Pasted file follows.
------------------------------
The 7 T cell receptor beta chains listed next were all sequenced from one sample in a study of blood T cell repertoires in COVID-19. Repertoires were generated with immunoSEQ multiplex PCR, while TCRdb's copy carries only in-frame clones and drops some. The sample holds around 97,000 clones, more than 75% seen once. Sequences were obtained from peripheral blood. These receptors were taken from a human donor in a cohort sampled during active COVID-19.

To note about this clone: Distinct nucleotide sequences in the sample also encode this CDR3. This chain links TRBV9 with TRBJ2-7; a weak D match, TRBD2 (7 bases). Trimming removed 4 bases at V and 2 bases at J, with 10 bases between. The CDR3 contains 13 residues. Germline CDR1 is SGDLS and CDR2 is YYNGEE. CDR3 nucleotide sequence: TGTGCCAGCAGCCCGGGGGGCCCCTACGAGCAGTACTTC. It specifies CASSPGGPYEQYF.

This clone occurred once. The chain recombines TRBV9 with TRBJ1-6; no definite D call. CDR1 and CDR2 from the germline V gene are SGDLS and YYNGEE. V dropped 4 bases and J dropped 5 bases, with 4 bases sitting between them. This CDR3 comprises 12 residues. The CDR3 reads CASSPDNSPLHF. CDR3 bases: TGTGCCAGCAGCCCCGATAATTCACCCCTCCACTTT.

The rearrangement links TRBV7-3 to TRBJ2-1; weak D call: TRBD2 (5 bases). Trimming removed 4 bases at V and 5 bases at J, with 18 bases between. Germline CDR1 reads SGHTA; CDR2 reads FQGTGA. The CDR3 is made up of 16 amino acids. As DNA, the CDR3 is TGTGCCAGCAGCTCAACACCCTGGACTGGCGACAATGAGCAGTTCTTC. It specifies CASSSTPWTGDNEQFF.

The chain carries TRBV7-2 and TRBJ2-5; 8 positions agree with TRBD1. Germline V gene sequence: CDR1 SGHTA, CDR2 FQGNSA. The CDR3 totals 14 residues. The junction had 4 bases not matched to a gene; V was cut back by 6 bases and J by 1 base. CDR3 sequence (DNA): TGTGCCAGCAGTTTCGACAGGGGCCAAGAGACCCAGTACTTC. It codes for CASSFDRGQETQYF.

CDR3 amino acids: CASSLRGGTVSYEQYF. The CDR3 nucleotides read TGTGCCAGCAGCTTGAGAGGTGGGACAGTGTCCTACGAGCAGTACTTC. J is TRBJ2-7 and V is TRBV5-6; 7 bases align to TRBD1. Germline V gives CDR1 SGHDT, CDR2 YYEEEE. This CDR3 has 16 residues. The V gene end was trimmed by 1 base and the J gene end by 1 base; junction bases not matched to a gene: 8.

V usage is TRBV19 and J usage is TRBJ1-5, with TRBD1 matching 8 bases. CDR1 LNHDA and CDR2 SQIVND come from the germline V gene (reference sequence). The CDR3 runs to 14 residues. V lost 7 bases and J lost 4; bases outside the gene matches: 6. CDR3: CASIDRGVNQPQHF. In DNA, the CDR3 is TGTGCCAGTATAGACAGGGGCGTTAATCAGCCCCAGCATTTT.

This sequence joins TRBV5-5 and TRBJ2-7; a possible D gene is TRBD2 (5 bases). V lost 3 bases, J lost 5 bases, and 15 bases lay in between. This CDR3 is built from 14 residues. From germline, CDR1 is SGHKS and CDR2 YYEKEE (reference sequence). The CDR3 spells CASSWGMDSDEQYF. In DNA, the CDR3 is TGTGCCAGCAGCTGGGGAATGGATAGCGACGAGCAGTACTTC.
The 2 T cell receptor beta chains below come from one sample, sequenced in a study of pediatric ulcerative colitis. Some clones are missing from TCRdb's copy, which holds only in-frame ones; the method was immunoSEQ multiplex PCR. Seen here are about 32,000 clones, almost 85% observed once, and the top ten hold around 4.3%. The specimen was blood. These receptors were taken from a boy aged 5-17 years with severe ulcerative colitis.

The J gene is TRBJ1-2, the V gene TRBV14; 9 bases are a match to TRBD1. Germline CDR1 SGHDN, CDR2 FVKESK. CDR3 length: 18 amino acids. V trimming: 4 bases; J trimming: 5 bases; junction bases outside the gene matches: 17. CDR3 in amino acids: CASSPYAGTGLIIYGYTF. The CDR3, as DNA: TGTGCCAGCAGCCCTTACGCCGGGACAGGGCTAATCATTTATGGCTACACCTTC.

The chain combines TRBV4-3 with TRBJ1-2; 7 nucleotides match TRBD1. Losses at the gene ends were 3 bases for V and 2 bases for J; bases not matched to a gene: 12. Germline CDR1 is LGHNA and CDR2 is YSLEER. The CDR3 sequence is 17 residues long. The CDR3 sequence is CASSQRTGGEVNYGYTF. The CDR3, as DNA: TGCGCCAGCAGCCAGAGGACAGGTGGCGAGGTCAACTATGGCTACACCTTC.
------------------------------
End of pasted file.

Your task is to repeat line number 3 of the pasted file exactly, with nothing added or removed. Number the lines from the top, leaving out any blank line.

This clone occurred once. The chain recombines TRBV9 with TRBJ1-6; no definite D call. CDR1 and CDR2 from the germline V gene are SGDLS and YYNGEE. V dropped 4 bases and J dropped 5 bases, with 4 bases sitting between them. This CDR3 comprises 12 residues. The CDR3 reads CASSPDNSPLHF. CDR3 bases: TGTGCCAGCAGCCCCGATAATTCACCCCTCCACTTT.